Yasuo Kagawa

Kagawa Nutrition University, Sakado, Saitama, Japan

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Publications (174)543.6 Total impact

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    ABSTRACT: Although several studies have reported associations of depressive state with specific nutrients and foods, few have examined the associations with dietary patterns in adults. We investigated the association between major dietary patterns and depressive symptoms in Japanese patients with depression. Subjects were 166 Japanese patients (104 men and 62 women), aged 22-74 y, who were treated at a hospital psychiatry clinic in Tokyo. Depressive symptoms were assessed using the Himorogi Self-rating Depression Scale (H-SDS) and Himorogi Self-rating Anxiety Scale (H-SAS). We categorized depressive symptoms into 3 types: physical, psychiatric, and anxiety symptoms. Dietary patterns were derived using principal component analysis of the consumption of 59 food and beverage items, which was assessed by a validated brief diet history questionnaire. Three dietary patterns were identified: 1) "plant foods and fish products," 2) "fish," and 3) "Western/meat." We calculated the correlation coefficients for the relationship between each dietary pattern score and depressive symptom score in unipolar depression vs. bipolar depression and in men vs. women. In bipolar depression, the plant foods and fish products pattern showed an inverse relationship with physical and psychiatric symptoms, and in men, this pattern showed an inverse relationship with psychiatric symptoms. The fish pattern and Western/meat pattern were not significantly associated with the 3 types of depressive symptoms. In conclusion, we identified 3 dietary patterns and found that associations between these patterns and depressive symptoms were observed only in bipolar depression and only in men.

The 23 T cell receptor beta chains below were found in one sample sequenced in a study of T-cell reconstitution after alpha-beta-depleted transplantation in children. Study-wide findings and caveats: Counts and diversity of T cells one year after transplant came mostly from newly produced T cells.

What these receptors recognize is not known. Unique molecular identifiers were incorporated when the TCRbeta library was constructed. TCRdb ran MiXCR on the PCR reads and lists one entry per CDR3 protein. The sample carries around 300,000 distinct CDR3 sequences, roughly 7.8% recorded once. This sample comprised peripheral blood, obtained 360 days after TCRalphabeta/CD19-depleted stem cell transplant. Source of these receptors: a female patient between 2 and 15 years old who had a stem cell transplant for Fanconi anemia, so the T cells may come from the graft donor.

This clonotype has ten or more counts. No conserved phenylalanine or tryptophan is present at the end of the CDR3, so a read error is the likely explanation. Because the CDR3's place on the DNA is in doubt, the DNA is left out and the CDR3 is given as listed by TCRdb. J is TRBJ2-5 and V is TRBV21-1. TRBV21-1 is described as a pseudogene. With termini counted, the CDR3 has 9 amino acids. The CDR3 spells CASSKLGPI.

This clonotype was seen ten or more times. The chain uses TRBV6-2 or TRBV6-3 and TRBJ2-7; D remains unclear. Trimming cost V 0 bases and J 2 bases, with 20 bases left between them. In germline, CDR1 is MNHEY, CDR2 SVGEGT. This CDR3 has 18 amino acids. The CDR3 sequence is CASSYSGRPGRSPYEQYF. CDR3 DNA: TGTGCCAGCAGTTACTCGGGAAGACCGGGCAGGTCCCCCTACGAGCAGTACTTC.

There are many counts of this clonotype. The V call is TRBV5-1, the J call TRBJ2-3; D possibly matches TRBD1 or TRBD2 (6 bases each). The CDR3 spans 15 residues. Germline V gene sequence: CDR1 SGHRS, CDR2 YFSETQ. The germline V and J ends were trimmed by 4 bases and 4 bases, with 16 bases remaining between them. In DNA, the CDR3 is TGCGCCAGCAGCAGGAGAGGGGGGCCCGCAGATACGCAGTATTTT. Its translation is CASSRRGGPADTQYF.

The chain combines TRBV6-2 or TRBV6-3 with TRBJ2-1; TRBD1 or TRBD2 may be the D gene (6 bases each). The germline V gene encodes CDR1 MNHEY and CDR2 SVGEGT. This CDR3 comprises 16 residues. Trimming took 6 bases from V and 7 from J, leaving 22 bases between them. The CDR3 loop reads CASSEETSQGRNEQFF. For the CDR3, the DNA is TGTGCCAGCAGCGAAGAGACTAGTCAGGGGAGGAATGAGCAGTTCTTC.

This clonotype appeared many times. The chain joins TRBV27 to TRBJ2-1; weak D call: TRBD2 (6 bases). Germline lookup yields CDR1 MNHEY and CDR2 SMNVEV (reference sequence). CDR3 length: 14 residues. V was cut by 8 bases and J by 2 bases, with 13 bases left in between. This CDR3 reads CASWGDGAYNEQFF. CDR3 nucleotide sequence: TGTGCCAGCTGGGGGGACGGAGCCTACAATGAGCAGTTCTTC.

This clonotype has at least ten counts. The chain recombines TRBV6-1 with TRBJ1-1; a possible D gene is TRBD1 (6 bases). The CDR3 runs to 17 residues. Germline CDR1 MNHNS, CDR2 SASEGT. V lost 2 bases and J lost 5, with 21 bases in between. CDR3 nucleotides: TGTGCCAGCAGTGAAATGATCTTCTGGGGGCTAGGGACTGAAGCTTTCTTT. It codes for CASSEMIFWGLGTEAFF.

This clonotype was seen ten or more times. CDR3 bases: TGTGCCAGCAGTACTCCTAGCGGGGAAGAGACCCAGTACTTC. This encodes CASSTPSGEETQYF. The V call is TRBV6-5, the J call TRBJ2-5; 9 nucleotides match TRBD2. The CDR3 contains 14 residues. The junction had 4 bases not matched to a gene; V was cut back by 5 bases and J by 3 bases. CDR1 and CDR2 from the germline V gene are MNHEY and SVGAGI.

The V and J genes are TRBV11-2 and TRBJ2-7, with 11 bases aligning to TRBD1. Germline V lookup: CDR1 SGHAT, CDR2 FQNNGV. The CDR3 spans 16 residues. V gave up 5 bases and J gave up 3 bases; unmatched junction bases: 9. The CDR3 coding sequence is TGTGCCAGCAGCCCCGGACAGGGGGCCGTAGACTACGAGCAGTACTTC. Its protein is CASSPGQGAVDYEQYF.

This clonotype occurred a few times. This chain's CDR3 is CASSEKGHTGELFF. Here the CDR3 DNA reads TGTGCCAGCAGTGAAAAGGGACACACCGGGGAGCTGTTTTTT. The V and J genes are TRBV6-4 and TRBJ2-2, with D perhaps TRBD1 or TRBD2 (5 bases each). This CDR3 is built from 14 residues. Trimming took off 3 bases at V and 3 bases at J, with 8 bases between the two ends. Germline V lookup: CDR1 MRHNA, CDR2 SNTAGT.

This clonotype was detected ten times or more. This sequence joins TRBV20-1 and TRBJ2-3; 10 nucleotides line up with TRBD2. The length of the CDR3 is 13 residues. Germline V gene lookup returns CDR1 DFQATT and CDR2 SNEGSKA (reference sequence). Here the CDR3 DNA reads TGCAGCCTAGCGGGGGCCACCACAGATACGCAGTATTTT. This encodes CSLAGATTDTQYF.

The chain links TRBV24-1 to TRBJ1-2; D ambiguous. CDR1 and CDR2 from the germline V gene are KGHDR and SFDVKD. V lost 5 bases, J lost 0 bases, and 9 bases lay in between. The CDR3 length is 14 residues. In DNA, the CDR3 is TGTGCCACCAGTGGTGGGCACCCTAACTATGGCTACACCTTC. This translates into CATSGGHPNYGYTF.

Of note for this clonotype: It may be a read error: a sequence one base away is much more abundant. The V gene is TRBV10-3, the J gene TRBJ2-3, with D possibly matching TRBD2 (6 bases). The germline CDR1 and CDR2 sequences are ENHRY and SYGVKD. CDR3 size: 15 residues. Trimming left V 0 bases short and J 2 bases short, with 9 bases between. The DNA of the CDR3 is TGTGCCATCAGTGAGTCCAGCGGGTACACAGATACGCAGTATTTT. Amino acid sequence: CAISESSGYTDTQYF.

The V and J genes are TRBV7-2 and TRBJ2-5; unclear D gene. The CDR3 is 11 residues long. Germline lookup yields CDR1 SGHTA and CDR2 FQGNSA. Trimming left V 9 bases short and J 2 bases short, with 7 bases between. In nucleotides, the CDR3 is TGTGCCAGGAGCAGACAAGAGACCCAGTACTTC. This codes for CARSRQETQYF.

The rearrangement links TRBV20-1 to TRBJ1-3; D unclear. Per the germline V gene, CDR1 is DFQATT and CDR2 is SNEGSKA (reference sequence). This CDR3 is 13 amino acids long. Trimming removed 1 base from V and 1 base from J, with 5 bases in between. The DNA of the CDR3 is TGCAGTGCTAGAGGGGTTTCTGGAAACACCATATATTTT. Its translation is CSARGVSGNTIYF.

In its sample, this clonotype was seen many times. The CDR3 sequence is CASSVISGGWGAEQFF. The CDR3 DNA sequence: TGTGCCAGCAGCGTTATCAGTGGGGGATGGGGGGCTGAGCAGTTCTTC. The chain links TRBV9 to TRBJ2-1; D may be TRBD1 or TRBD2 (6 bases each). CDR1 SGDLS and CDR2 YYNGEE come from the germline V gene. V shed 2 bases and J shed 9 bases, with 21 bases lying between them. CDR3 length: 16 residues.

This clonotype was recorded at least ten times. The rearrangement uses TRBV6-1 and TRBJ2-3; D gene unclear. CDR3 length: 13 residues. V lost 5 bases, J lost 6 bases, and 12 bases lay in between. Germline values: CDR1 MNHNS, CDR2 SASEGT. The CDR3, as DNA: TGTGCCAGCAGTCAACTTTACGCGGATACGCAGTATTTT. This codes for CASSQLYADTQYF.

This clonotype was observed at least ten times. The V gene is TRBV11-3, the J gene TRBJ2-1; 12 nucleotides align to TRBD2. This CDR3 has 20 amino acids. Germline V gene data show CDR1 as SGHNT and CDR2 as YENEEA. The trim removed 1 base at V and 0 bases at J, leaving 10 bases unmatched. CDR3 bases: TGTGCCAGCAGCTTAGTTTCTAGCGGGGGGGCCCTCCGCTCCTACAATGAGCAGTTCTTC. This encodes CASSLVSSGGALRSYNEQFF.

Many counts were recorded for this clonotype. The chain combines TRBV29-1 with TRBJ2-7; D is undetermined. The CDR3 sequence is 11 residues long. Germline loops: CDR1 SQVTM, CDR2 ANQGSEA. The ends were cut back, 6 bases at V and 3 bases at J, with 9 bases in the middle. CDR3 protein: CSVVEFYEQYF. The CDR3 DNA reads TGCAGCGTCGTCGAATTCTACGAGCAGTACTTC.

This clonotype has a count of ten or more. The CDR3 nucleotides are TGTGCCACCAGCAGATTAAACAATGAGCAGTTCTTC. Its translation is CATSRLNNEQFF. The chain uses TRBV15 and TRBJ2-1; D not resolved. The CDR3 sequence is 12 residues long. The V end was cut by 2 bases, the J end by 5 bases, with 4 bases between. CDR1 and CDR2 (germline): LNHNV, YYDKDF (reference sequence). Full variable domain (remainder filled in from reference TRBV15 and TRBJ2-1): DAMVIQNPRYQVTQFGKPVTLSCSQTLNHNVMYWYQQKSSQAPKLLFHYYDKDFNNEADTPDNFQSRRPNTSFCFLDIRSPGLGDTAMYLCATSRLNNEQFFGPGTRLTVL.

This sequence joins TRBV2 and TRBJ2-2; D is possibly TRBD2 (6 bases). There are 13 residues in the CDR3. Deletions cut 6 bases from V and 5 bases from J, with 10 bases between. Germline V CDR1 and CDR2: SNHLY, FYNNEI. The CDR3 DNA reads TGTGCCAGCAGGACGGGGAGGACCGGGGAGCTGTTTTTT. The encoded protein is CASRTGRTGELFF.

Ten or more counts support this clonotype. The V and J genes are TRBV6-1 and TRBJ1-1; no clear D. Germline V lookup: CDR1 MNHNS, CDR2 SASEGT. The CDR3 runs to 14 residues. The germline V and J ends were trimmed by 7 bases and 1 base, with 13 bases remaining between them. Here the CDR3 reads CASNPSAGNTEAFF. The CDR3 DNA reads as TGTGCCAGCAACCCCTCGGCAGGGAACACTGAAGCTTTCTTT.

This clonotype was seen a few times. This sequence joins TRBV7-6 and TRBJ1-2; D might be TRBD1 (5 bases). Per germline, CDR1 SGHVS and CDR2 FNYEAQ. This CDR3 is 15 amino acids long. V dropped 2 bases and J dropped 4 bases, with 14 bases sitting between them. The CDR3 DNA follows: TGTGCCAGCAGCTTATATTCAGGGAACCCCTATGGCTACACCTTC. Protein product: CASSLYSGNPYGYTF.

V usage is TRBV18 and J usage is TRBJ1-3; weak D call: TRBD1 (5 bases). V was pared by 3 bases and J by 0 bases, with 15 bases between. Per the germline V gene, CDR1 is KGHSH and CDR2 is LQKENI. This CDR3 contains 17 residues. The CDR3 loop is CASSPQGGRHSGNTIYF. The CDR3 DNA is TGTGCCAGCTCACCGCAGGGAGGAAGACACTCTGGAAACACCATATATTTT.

Journal of Nutritional Science and Vitaminology 01/2013; 59(2):115-122. · 0.99 Impact Factor